Shares in Volkswagen plunged on Monday, three days after it offered 6.7 billion euros ($10.2 billion Cdn) for the 37.4 per cent of Sweden’s Scania it doesn’t already own.

The offer, made late Friday, represents a 36 per cent premium on shares of the Swedish truck maker.

VW fell as much as 7.5 per cent to 185.90 euros and were down 6.8 per cent in Frankfurt on the deal, which will be partly financed by a capital increase.

VW, Europe’s largest automaker, has been attempting to create a global heavy trucks unit, by buying controlling stakes in Scania and German truckmaker MAN SE.

But its efforts have been stalled by minority investors who have resisted efforts to share technology.

Scania shareholders want better offer

At Scania, the remaining shareholders, including Swedish pension fund AP4 and Skandia Liv financial group, say they don’t believe the best offer is on the table.

VW is facing a lawsuit from minority shareholders of MAN, who are seeking a higher price in a separate takeover offer.

Demand for heavy trucks has diminished in Europe because of the debt crisis and slow economies.

But VW expects it to pick up as the Eurozone heads for recovery. If it is successful in combining MAN and Scania, it would control more than one third of the European market for heavy trucks, competing with Daimler and Volvo.

Volkswagen chair Martin Winterkorn defended the offer in the face of scepticism from both analysts and shareholders.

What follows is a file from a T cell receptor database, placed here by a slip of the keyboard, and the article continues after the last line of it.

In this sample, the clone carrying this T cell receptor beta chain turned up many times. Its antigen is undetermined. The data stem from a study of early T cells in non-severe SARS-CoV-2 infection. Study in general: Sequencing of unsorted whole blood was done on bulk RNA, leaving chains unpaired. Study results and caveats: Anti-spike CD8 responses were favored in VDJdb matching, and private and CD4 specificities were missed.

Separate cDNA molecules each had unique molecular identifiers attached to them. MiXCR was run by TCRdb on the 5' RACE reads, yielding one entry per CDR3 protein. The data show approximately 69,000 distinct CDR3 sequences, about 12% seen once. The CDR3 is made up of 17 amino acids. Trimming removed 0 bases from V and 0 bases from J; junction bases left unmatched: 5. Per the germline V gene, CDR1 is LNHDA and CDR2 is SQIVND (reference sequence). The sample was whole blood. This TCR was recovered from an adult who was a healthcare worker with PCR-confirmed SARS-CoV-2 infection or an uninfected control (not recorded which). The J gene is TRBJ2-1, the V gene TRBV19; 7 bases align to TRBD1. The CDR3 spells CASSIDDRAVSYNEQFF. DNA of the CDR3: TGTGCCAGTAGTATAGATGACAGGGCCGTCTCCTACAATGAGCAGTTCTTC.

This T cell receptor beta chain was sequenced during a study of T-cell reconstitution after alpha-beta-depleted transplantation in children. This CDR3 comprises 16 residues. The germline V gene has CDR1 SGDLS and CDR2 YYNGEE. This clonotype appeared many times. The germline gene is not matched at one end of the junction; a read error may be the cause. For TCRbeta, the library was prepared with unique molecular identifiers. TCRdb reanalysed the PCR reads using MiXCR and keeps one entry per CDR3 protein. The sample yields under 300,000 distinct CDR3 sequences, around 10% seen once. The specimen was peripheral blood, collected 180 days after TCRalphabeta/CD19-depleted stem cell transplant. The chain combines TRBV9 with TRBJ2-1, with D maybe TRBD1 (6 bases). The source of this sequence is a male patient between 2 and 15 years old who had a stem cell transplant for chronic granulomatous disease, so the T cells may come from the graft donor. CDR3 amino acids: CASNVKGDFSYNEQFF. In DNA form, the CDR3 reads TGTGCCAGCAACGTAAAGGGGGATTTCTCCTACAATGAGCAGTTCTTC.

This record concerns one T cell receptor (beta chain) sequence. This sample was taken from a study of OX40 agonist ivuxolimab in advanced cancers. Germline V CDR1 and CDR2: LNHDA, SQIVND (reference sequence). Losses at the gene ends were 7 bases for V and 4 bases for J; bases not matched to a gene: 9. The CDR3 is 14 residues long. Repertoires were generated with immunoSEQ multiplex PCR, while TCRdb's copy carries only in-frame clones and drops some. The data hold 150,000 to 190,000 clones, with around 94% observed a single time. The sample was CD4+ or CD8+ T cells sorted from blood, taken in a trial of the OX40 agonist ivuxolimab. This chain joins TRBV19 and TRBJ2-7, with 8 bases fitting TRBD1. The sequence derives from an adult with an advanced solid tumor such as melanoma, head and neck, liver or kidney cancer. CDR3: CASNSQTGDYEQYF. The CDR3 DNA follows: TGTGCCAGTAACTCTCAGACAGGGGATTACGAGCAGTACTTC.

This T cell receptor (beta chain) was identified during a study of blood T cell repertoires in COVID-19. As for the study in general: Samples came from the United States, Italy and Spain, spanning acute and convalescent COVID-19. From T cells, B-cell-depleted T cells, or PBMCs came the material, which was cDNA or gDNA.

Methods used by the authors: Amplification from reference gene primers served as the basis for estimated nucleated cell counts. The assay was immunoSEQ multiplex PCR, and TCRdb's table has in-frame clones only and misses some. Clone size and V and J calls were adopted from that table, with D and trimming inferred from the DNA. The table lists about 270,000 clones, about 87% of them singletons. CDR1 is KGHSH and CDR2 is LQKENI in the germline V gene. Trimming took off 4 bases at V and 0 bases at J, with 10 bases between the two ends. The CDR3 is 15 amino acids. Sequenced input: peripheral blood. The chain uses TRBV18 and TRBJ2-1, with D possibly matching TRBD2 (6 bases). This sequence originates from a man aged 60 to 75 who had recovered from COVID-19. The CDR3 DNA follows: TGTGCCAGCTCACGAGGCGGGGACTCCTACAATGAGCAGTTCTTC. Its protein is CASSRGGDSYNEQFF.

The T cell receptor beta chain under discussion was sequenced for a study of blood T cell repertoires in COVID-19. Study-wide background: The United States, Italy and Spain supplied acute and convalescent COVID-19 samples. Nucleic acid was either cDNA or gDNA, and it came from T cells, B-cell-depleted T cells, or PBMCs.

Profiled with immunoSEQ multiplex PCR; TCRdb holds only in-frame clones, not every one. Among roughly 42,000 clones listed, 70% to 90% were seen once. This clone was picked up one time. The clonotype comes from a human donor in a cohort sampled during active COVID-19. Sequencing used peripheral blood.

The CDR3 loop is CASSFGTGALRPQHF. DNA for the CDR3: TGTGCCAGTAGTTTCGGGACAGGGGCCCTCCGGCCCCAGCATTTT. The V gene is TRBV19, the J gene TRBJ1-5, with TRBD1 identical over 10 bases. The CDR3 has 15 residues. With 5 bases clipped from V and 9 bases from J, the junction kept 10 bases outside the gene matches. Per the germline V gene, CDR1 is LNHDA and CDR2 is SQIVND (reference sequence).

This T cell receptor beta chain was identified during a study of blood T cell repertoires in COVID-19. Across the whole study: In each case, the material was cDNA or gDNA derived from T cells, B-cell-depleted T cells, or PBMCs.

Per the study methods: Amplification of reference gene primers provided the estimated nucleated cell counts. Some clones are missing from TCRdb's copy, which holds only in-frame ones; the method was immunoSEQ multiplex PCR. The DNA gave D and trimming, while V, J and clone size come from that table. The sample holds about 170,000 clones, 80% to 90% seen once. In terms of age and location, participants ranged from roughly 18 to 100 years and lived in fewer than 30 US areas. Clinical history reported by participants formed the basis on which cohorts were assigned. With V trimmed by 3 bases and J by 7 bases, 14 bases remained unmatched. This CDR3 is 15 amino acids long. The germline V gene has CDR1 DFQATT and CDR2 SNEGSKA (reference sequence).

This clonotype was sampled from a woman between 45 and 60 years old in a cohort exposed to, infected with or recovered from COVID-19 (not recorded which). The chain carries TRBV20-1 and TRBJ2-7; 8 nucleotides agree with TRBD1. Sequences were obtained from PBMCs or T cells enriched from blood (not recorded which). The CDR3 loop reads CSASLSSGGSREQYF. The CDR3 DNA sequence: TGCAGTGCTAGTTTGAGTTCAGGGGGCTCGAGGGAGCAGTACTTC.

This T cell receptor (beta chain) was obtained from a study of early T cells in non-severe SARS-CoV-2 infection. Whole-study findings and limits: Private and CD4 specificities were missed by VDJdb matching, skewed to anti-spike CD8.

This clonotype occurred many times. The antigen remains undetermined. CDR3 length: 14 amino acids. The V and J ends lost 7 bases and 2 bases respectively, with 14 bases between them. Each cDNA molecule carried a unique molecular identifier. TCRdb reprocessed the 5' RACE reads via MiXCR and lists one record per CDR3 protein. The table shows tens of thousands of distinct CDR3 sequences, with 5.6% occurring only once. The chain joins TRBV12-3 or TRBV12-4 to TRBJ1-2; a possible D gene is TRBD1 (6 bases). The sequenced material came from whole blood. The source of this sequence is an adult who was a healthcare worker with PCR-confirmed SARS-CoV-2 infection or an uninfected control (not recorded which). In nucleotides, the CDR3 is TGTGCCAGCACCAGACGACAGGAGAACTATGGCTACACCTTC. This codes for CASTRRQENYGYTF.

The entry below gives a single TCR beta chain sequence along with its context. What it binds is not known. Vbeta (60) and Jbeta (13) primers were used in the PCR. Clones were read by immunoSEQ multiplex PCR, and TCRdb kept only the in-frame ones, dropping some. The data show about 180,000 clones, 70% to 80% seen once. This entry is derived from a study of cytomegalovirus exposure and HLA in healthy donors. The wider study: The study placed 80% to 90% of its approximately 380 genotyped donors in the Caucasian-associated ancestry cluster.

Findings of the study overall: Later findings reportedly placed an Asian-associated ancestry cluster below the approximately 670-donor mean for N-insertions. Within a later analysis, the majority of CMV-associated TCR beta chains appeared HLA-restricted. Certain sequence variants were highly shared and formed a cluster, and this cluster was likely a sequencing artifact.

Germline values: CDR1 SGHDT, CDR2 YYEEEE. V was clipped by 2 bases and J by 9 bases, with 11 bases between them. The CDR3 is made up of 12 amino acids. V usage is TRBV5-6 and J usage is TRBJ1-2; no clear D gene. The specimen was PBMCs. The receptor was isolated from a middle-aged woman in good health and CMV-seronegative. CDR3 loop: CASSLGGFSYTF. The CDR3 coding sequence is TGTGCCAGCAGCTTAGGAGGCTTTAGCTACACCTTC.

"This offer reflects the long-term strategic potential of fully integrating Scania within the Volkswagen Group," he added.

Earnings forecast disappoints

VW already makes  commercial vehicles, such as delivery vans and the Amarok pickup and had hoped to achieve economies by merging parts of its operations with Scania. So far, the Swedish truck maker has resisted integration.

Traders were unhappy at VW’s earnings forecast, also released Friday.

VW said its 2014 operating margin could be within a range of 5.5-6.5 per cent, compared with 5.9 per cent last year. Analysts had hoped for 7.4 per cent.

"For a long while, VW's endless European market share gains, constant success with Audi, magical claims for the potential of MQB (modular platforms) and stated ambitions for global dominance combined to convince many that this was the World's Best Auto Stock," analysts at Bernstein Research said.

"But such optimism has faded - VW has now disappointed the market quite a few times. 2014 will represent the fourth year of flat earnings in a row," they added.